While, for the time being, there are no robots on any couches talking to people about their traumata, concern arises about the well-being of their human interaction partners, as people and robots experience artificial intelligence differently. This perception differential raises a question how it should affect robot design to increase acceptance by humans amid fears of domination by technology. As these things go, it is always helpful to start with the argumentum e contrario[1] and figure out how not to use robots so that they are not perceived as a threat but may be safely experienced as an enrichment. This presupposes research on optimal interfaces between man and machine to facilitate their coexistence, starting with classical usability research to make user interfaces intuitive, but quickly progressing to social fears of certain uses of robots, the role of a user’s personality, and a subjective sense of security in communication that involves, say, autonomous vehicles and pedestrians.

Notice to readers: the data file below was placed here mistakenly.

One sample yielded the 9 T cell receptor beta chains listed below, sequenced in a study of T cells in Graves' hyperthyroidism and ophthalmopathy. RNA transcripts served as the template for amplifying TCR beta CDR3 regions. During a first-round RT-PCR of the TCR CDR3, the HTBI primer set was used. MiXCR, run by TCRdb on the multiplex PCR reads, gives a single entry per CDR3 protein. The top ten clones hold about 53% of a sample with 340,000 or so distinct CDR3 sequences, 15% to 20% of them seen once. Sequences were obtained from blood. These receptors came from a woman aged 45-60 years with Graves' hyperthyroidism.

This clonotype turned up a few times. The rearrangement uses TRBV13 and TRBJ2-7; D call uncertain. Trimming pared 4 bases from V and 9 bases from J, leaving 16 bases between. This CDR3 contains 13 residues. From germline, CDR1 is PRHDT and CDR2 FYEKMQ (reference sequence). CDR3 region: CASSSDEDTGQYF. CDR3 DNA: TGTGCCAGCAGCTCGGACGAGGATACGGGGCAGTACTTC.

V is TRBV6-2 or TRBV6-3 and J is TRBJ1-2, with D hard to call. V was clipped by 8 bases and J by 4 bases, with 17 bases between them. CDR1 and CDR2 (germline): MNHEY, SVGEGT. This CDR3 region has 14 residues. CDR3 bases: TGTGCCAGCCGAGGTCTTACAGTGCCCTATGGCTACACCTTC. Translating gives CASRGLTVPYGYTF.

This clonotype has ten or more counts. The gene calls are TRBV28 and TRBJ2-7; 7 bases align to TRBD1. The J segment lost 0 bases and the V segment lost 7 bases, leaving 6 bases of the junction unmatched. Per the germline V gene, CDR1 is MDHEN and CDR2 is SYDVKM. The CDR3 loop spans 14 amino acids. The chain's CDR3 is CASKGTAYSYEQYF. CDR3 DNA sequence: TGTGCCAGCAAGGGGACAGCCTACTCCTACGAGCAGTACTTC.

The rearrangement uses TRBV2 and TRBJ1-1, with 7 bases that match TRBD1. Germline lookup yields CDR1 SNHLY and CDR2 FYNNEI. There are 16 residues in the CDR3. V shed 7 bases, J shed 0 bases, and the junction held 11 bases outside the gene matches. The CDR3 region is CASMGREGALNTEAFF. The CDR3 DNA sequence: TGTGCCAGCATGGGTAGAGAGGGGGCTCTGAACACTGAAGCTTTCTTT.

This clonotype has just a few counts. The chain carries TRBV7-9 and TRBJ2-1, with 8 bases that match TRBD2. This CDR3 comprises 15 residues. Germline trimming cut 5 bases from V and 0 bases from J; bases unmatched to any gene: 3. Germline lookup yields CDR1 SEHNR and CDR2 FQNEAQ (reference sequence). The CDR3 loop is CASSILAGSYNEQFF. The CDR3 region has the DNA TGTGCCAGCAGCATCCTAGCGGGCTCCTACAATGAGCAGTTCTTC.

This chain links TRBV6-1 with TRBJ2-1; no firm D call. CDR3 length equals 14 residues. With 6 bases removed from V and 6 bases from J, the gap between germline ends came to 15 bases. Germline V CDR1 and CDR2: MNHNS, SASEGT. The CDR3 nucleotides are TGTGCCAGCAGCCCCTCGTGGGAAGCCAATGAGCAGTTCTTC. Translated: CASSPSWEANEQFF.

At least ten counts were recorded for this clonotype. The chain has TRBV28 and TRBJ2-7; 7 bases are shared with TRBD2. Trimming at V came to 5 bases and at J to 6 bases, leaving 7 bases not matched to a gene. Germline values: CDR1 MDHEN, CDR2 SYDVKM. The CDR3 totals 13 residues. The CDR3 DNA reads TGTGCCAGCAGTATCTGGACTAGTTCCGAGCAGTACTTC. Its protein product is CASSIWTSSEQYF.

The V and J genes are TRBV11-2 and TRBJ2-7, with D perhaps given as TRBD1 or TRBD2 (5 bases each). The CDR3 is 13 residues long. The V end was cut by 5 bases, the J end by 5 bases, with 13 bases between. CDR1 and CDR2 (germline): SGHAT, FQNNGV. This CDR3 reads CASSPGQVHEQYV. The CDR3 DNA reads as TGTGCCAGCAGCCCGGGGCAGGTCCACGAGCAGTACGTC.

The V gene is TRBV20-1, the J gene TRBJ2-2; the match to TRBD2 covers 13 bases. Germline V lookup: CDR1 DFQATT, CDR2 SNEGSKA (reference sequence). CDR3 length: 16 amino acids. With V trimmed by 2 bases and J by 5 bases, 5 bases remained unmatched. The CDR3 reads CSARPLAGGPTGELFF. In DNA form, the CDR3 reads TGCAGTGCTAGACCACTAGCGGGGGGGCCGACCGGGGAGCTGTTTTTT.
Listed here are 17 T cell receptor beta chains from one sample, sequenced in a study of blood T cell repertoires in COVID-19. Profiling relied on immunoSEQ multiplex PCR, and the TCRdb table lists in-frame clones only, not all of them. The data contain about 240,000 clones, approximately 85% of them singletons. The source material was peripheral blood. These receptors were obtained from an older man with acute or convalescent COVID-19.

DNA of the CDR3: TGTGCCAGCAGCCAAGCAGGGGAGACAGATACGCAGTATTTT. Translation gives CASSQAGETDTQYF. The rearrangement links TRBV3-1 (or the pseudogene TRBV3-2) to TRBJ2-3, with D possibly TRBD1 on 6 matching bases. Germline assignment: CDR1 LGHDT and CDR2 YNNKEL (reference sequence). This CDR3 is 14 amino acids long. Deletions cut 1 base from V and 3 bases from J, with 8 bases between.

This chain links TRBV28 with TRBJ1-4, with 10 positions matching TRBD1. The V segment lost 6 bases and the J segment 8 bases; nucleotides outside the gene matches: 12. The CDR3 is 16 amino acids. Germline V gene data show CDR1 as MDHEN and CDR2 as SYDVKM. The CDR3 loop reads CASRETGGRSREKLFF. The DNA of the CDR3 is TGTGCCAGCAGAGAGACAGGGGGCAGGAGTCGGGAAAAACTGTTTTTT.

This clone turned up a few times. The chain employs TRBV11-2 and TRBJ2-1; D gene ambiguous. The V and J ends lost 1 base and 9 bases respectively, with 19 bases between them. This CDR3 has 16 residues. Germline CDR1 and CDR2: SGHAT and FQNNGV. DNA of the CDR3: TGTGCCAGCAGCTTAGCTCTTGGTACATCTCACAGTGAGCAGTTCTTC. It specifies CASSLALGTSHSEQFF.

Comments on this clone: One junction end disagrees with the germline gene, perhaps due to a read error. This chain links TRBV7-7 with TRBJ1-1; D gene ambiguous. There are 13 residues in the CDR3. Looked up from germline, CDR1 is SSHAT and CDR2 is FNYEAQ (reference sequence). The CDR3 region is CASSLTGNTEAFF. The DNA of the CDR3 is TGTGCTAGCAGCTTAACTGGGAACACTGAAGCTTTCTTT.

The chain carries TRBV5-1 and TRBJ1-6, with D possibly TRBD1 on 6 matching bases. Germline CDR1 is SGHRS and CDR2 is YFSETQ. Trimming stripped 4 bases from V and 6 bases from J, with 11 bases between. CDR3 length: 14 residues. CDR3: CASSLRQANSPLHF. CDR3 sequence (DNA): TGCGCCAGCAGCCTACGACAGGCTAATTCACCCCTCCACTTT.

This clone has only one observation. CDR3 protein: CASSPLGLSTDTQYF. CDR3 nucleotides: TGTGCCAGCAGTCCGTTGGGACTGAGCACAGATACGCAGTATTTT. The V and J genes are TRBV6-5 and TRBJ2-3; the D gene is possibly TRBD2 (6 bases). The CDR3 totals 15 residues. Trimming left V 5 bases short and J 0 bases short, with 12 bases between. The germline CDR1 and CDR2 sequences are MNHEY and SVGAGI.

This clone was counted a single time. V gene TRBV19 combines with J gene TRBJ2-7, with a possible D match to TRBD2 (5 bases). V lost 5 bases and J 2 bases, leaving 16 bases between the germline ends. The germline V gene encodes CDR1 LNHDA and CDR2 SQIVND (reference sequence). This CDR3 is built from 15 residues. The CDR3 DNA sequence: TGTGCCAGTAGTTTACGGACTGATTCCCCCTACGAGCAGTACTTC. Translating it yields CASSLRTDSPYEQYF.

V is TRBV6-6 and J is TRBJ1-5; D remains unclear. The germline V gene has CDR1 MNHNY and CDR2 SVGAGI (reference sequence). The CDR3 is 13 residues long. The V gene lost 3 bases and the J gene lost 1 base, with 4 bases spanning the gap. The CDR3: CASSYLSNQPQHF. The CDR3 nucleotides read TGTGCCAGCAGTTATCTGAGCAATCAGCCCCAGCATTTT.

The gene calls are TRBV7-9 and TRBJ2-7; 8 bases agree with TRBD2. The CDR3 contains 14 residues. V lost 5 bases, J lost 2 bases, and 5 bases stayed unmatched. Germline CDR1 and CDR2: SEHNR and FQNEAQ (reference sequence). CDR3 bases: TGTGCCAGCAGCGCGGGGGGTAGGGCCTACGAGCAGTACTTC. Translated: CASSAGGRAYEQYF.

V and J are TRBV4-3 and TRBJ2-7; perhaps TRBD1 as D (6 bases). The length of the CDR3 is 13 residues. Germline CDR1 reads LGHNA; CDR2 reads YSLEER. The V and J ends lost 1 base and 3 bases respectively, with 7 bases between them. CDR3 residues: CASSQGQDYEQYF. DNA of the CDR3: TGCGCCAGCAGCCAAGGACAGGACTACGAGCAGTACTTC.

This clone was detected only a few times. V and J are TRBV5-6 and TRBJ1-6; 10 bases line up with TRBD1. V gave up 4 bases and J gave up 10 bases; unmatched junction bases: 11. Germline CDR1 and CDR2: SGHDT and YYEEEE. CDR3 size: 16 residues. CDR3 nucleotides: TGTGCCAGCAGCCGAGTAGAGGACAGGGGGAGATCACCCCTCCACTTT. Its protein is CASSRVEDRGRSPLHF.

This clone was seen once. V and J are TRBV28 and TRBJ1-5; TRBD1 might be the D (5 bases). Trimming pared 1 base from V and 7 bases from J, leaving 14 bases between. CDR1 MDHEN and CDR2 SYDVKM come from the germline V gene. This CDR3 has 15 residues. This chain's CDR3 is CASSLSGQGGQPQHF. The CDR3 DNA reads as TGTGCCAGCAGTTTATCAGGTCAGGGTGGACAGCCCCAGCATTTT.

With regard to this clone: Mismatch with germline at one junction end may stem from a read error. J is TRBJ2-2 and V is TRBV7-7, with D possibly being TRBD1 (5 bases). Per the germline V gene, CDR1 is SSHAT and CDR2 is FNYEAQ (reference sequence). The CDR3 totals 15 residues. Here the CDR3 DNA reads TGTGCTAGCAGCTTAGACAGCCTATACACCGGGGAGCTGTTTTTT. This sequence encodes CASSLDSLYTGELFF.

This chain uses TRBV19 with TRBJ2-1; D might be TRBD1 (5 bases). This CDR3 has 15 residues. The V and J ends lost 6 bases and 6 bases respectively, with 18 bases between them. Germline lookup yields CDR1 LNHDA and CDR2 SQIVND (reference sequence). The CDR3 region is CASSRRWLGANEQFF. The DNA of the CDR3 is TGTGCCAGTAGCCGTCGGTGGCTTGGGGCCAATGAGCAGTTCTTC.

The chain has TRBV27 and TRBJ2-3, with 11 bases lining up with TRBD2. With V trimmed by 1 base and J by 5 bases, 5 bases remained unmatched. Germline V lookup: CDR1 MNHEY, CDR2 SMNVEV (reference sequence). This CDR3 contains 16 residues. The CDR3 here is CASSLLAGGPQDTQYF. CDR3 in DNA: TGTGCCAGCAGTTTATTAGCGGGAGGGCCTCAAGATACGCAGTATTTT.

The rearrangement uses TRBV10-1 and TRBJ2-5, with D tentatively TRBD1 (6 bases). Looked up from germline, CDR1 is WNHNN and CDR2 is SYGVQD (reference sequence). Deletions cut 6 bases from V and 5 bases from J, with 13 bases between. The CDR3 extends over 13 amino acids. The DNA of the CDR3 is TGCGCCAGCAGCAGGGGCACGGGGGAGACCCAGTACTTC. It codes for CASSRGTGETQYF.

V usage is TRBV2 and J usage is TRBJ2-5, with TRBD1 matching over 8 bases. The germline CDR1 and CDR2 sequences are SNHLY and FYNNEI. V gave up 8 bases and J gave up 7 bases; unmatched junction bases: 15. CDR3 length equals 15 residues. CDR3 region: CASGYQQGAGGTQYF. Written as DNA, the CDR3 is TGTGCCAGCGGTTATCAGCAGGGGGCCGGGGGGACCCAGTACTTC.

In 1970, Japanese roboticist Masahiro Mori coined the term “uncanny valley” for a graph that shows the nexus between a robot’s human-like qualities and the emotional reaction to it by humans. While a robot may have head and eyes, it remains essential for acceptance that it be clearly distinguishable as a machine. Once silicone skin and artificial hair further obfuscate distinction, robots are perceived almost universally as sinister. New studies indicate that the same might be true of disembodied AI, suggesting an “uncanny valley of the mind” whenever online chatbots adopt human-like behavior by simulating emotionality or by making independent decisions.